Horse carriage regency

You are here: home / horse carriage regency

Horse drawn carriages in the Regency period
The Regency period is known as the golden age of coaching. All manner of carts, carriages and coaches proliferated during the years 1811 to 1820, filling streets and paths with the steady clip-clop of horse's hooves.

Train travel would not come into its own until nearly the 20th century, followed soon after by the automobile. Up to that time, if you wished to go somewhere, your options included foot, saddle or coach. This does not mean that there were few choices. There seemed to be nearly as many styles of carriage as there are makes of cars today.

If you wish to compare carriages to automobiles, the phaeton was definitely the sports car of the epoch. Phaetons were nimble carriages, lightly sprung and featuring exceptionally large wheels. The open carriage featured a small body, had no doors, and put the reins firmly in the hands of the owner, as there was no coachman's seat. A phaeton could be pulled by one or two horses.

If you happened to be the passenger in one of these two-seat carriages, you would have prayed the driver was not a reckless one. In the hands of a daredevil, the phaeton, particularly the sporty High Perch, could make for a dangerous ride.

This "high octane" carriage takes its name from a character in Greek mythology, Greek mythology, Phaeton, son of the sun-god Helios. Phaeton cajoled his reluctant father to let him drive his chariot, which of course was the sun itself. During this ill-fated spin, Phaeton lost control, alternately cooling and burning the earth. Zeus came to the rescue, stopping the runaway carriage with a thunderbolt and sending Phaeton plunging into the river Eridanos.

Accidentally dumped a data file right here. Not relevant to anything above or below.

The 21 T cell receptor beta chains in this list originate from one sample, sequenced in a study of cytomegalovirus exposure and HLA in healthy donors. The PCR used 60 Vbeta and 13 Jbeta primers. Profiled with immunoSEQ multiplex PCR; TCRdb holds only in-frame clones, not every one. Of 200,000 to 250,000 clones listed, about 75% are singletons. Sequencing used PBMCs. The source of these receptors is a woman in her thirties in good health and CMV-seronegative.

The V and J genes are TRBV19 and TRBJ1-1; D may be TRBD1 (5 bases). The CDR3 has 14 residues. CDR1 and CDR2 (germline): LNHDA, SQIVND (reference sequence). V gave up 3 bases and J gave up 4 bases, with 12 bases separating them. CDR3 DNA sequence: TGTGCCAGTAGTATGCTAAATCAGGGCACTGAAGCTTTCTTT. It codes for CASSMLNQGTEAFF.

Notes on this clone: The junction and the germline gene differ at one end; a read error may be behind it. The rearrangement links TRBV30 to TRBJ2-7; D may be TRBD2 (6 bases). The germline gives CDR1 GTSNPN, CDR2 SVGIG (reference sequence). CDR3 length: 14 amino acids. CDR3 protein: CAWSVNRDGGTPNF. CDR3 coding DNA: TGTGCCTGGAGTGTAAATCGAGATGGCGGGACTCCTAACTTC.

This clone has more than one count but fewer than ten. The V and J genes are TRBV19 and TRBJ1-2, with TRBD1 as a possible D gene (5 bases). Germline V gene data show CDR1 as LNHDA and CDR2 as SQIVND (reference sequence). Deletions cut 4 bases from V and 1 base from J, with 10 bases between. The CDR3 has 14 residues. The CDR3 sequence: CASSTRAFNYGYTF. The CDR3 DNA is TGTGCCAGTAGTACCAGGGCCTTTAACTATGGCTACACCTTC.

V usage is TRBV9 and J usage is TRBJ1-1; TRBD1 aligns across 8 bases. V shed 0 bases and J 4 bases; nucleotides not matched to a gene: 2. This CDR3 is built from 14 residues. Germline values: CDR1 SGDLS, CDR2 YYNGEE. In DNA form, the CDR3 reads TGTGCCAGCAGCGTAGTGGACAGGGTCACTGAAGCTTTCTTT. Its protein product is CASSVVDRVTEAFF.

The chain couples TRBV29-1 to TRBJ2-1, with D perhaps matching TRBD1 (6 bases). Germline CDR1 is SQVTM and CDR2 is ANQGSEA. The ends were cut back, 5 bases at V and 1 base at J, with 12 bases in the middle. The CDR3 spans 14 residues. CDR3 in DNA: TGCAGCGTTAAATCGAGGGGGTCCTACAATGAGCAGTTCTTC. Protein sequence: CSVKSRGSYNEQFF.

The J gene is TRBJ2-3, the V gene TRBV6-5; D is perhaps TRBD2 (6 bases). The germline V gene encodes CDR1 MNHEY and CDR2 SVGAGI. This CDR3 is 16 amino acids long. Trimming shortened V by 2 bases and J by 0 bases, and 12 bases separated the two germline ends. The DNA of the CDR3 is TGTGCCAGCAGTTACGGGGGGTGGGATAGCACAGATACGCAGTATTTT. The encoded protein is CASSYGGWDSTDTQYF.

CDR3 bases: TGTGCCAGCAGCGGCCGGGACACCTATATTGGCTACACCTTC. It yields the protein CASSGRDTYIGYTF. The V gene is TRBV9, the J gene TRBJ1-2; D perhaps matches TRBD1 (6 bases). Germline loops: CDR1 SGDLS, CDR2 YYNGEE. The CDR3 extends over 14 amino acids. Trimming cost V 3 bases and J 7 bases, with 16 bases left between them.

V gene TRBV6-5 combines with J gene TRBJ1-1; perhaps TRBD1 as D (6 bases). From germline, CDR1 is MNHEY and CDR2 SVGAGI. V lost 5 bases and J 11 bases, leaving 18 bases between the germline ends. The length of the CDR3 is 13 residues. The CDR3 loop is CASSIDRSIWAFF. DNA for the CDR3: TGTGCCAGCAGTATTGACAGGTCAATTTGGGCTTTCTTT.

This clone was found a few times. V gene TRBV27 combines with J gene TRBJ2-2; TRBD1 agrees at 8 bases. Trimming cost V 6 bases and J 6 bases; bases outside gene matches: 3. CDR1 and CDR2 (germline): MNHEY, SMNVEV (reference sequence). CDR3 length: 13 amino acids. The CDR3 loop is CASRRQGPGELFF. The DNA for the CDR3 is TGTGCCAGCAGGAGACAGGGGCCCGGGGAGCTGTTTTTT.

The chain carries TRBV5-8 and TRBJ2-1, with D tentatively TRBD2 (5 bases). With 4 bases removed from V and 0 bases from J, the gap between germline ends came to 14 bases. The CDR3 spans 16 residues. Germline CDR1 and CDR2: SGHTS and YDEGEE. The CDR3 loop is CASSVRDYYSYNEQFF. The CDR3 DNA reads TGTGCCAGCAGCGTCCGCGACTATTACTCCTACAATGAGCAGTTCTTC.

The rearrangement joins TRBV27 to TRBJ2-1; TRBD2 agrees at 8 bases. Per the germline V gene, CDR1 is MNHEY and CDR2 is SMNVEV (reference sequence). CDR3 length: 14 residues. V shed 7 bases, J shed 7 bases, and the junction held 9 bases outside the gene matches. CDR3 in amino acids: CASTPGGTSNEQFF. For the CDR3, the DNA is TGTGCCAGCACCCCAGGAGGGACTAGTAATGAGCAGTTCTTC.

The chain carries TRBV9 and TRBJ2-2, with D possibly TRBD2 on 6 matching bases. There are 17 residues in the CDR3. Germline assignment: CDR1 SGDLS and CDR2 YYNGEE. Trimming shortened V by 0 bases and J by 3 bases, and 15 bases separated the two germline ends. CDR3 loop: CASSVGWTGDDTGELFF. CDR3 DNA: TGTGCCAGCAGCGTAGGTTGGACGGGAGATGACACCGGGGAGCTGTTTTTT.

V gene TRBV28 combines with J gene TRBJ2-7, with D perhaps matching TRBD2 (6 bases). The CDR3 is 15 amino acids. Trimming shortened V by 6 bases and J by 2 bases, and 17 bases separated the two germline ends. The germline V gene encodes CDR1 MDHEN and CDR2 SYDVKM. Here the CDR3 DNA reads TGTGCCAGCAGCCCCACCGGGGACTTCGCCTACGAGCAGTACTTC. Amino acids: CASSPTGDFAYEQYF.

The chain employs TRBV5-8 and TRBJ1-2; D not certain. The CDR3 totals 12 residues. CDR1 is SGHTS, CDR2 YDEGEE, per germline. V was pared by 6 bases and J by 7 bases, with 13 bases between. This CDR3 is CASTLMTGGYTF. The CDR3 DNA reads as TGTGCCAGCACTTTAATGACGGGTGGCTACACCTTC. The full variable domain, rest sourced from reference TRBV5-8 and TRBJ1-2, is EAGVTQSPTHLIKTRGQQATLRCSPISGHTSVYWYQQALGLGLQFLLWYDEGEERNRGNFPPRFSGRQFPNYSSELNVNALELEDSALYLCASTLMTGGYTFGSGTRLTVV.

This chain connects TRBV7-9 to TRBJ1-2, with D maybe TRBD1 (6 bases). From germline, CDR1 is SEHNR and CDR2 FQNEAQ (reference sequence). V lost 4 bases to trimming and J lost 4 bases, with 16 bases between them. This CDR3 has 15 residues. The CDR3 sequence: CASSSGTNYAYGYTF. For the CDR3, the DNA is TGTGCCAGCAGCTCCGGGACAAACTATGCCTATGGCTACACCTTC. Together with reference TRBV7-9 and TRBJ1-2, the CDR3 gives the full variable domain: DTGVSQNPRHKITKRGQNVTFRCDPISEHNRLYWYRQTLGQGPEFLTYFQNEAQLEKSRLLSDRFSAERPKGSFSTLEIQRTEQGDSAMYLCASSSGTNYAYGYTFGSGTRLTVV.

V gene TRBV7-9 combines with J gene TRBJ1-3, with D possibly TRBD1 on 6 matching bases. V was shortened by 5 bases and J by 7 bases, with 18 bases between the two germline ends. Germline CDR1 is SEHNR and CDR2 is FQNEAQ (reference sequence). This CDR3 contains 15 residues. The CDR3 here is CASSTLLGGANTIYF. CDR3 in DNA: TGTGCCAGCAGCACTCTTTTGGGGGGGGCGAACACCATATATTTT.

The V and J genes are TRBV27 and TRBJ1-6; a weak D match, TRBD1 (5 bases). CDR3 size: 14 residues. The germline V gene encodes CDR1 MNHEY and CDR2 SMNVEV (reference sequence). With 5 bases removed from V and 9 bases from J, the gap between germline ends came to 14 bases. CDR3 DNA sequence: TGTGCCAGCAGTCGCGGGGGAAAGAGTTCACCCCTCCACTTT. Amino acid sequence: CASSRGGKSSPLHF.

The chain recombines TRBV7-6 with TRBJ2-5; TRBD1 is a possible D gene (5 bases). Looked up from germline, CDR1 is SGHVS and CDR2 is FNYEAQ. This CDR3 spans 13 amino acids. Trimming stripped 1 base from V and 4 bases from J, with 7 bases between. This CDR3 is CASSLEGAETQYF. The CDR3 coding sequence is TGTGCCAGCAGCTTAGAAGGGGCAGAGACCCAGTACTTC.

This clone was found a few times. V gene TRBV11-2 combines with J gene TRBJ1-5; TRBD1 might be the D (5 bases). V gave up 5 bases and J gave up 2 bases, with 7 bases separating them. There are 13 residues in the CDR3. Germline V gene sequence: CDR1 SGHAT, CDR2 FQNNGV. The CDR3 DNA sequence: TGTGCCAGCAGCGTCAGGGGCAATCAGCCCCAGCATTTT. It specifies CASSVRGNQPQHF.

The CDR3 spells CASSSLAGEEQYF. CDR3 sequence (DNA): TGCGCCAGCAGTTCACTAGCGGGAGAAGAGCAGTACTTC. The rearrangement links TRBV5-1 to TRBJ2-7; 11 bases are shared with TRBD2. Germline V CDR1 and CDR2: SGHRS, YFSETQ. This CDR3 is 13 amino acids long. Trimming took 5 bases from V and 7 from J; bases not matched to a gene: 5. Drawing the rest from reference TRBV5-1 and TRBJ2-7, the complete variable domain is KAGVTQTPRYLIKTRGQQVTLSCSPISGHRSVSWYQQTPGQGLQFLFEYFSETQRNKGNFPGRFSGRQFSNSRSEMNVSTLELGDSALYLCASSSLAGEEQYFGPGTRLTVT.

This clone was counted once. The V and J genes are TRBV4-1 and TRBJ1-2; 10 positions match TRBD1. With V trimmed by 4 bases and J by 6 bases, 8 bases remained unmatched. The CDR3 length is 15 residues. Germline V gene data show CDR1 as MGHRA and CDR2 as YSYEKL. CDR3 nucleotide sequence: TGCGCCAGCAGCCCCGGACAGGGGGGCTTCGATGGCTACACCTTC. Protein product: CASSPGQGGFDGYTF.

Though this story is a myth, it is likely that a few real-life drivers took a dunking due to heedless driving.

Regency-era travelers boarded many other kinds of carriages as well. These included one horse, two-wheeled gigs, which accommodated a single driver; the fashionable barouche, which featured facing seats and a collapsible hood to allow for changeable weather; and the speedy two-wheeled curricle, perfect for exhibiting a superbly matched pair of horses as well as your driving skills. There was also the luxurious landau, a roomy carriage with two folding hoods and pulled by four horses. With the hoods down, riders were able to show off the fashions of the mode, and to flaunt their ability to afford what some have called the "Lincoln Continental of carriages".

These are just a few of the vehicles used during the Regency period, in which Jane Austin set her timeless novels. Whether traveling to a country ball at a neighboring house or journeying to the resort town of Bath to take in the waters and a bit of society, Austin's perceptive heroines and heroes both dashing and arrogant regularly climbed into a horse drawn carriage.